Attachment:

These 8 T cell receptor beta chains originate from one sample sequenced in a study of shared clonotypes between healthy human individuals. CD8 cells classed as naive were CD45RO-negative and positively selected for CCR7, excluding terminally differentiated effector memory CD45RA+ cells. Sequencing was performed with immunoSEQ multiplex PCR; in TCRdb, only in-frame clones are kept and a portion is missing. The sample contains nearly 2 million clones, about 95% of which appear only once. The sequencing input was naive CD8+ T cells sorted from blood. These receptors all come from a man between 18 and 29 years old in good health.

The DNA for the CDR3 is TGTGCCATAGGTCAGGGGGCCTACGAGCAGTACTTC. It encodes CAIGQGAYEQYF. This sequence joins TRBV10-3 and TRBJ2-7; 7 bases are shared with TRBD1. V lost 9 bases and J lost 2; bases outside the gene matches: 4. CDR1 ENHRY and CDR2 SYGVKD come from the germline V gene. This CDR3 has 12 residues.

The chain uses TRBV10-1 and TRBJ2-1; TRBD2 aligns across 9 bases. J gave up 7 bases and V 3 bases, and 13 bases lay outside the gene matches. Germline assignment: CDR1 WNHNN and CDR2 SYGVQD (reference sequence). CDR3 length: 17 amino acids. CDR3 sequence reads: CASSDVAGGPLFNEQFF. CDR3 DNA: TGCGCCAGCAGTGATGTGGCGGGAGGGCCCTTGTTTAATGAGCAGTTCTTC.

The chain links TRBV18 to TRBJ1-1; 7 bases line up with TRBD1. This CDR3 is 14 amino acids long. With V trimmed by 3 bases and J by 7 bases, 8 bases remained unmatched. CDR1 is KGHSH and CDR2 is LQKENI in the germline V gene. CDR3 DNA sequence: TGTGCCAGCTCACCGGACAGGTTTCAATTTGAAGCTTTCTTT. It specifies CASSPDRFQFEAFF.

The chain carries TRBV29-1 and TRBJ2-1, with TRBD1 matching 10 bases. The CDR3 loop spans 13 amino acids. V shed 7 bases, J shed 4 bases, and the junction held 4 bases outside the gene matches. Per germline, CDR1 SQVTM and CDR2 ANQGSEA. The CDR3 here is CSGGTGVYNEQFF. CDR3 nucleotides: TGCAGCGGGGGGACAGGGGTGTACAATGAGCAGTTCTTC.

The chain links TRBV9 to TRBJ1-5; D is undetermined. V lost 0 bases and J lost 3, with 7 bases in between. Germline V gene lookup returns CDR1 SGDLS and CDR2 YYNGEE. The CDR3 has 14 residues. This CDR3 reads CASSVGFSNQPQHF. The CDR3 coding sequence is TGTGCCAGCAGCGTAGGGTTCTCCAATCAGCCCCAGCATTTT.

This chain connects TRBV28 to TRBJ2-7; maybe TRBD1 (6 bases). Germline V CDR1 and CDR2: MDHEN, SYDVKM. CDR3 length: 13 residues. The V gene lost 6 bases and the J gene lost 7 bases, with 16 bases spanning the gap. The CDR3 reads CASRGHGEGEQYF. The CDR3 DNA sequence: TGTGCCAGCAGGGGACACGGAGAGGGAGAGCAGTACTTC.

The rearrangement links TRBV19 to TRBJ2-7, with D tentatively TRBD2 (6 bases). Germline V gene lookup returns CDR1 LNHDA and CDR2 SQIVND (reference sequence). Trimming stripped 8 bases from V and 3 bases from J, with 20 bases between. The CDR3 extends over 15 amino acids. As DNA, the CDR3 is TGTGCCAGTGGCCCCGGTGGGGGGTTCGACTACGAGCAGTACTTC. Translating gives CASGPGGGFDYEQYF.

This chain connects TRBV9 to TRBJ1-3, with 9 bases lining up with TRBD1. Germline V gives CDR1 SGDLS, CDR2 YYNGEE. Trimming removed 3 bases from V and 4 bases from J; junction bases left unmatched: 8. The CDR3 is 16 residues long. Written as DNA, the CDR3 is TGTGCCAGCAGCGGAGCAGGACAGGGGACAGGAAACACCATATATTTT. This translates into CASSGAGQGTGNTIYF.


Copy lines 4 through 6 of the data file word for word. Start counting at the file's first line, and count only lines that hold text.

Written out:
The chain links TRBV18 to TRBJ1-1; 7 bases line up with TRBD1. This CDR3 is 14 amino acids long. With V trimmed by 3 bases and J by 7 bases, 8 bases remained unmatched. CDR1 is KGHSH and CDR2 is LQKENI in the germline V gene. CDR3 DNA sequence: TGTGCCAGCTCACCGGACAGGTTTCAATTTGAAGCTTTCTTT. It specifies CASSPDRFQFEAFF.

The chain carries TRBV29-1 and TRBJ2-1, with TRBD1 matching 10 bases. The CDR3 loop spans 13 amino acids. V shed 7 bases, J shed 4 bases, and the junction held 4 bases outside the gene matches. Per germline, CDR1 SQVTM and CDR2 ANQGSEA. The CDR3 here is CSGGTGVYNEQFF. CDR3 nucleotides: TGCAGCGGGGGGACAGGGGTGTACAATGAGCAGTTCTTC.

The chain links TRBV9 to TRBJ1-5; D is undetermined. V lost 0 bases and J lost 3, with 7 bases in between. Germline V gene lookup returns CDR1 SGDLS and CDR2 YYNGEE. The CDR3 has 14 residues. This CDR3 reads CASSVGFSNQPQHF. The CDR3 coding sequence is TGTGCCAGCAGCGTAGGGTTCTCCAATCAGCCCCAGCATTTT.